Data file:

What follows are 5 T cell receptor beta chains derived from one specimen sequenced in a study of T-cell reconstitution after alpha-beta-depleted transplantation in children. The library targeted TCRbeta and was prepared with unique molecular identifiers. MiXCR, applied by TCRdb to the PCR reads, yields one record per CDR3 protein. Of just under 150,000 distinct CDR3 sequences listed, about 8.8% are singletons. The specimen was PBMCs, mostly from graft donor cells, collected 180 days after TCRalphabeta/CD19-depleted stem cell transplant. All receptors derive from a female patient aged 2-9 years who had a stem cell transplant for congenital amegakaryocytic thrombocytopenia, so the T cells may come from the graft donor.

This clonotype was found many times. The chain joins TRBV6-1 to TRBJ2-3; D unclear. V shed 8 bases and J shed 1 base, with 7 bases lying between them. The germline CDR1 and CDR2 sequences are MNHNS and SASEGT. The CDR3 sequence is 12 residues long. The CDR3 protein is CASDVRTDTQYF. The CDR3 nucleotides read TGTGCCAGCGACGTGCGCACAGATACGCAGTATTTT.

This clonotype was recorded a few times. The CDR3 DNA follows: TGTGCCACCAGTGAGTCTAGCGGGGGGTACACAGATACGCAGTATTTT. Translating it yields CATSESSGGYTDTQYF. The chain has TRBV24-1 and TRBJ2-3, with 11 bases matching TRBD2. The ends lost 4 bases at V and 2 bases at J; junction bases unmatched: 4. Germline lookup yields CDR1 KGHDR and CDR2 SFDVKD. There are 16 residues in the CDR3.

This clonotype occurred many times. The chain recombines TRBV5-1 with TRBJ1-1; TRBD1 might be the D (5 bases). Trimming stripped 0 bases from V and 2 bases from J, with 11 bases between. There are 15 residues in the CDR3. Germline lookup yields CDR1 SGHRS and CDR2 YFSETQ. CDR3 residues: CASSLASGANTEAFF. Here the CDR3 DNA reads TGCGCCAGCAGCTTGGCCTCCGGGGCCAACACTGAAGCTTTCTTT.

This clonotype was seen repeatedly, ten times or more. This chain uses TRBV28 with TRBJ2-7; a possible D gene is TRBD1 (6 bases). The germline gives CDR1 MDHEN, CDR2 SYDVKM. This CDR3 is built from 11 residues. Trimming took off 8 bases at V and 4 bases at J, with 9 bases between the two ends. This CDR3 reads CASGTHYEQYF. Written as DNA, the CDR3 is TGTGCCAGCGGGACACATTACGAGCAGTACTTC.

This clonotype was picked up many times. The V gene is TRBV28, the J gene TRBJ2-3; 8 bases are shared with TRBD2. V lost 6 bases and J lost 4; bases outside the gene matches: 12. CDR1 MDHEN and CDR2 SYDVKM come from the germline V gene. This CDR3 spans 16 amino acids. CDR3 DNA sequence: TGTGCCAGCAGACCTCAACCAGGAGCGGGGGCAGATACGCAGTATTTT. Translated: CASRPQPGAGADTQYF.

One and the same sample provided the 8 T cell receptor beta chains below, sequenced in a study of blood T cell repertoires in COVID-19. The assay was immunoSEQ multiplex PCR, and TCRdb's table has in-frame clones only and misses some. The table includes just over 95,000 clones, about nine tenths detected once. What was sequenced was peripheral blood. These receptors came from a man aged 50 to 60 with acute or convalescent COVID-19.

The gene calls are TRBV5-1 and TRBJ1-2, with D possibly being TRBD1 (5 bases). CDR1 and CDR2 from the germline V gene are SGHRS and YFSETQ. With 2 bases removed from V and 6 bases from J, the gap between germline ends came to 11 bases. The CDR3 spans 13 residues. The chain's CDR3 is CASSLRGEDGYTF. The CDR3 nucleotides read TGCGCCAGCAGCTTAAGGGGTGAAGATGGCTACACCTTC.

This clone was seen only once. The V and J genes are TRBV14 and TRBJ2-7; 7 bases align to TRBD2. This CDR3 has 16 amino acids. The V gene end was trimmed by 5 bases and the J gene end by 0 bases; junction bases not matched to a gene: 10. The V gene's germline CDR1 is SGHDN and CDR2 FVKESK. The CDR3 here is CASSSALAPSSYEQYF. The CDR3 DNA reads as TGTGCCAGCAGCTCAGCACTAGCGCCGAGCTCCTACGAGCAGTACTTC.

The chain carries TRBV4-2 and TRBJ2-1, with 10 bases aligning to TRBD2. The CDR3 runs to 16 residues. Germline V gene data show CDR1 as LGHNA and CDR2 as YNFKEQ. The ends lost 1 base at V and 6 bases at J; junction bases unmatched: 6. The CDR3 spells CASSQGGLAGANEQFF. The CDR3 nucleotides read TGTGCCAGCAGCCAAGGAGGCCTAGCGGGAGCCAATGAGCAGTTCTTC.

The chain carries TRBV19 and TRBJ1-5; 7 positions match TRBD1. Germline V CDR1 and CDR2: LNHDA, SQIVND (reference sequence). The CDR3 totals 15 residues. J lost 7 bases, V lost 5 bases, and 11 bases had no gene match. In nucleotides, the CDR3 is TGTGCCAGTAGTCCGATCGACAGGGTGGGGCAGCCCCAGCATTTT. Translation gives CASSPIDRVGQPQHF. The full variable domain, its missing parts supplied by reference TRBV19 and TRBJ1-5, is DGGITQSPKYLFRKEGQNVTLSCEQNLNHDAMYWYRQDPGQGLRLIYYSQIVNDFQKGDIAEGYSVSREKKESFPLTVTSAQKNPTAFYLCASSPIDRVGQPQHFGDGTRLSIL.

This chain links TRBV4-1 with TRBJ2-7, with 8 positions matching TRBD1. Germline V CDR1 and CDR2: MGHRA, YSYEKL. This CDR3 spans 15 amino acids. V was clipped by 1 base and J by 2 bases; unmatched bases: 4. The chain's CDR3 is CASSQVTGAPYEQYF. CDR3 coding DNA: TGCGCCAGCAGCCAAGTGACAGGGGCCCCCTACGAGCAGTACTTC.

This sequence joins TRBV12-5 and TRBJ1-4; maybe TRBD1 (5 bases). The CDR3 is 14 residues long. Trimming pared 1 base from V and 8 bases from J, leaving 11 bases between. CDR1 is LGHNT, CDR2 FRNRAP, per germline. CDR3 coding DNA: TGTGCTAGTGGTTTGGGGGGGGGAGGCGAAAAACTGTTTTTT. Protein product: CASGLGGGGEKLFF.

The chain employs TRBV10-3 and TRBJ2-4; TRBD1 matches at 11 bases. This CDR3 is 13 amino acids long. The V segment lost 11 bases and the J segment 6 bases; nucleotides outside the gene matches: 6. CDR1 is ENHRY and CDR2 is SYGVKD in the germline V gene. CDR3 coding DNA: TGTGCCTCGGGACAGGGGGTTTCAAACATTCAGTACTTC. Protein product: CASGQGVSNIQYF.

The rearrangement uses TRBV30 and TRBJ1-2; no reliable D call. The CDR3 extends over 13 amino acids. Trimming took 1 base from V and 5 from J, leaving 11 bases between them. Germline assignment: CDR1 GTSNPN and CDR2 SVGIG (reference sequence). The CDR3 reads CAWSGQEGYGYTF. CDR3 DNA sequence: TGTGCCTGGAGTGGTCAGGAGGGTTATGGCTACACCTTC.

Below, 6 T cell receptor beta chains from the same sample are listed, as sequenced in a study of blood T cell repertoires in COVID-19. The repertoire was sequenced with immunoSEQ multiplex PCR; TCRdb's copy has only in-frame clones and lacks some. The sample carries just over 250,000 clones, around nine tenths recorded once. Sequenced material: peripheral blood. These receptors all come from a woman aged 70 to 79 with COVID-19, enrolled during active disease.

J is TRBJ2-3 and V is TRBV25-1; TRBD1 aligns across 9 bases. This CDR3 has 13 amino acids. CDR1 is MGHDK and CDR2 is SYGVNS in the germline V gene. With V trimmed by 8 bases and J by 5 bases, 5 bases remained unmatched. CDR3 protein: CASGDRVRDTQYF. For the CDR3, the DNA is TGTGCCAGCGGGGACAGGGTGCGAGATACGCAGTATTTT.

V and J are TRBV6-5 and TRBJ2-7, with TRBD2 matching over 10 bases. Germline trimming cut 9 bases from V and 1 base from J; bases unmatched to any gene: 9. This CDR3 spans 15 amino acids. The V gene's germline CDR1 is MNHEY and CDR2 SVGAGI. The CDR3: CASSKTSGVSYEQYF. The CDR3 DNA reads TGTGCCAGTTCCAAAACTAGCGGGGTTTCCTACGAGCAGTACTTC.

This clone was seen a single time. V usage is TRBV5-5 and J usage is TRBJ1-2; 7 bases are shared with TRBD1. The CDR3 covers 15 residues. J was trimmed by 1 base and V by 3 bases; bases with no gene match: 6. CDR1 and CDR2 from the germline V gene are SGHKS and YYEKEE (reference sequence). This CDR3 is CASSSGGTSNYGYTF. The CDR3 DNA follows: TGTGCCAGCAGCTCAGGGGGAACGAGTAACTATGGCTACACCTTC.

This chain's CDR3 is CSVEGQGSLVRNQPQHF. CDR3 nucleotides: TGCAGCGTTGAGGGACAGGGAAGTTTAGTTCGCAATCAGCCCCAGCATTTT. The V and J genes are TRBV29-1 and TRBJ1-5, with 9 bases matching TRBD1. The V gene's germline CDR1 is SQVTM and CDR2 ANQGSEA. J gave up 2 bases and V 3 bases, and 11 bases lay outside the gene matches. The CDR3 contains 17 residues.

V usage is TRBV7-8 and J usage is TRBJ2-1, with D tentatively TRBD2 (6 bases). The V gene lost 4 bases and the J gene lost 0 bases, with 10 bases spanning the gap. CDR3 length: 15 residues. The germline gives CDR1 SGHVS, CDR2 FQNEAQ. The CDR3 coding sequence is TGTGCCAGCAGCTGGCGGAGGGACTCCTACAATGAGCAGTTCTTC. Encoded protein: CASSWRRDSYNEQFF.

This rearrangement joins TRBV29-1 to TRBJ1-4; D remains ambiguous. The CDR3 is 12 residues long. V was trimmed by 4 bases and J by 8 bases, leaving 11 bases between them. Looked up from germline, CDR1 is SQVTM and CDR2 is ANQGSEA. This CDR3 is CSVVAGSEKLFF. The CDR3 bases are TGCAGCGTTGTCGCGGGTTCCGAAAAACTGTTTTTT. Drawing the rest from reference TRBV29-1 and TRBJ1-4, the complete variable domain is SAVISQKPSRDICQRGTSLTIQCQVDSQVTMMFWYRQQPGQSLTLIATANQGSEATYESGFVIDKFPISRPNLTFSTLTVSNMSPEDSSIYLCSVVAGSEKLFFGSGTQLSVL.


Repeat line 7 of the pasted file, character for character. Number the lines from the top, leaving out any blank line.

One and the same sample provided the 8 T cell receptor beta chains below, sequenced in a study of blood T cell repertoires in COVID-19. The assay was immunoSEQ multiplex PCR, and TCRdb's table has in-frame clones only and misses some. The table includes just over 95,000 clones, about nine tenths detected once. What was sequenced was peripheral blood. These receptors came from a man aged 50 to 60 with acute or convalescent COVID-19.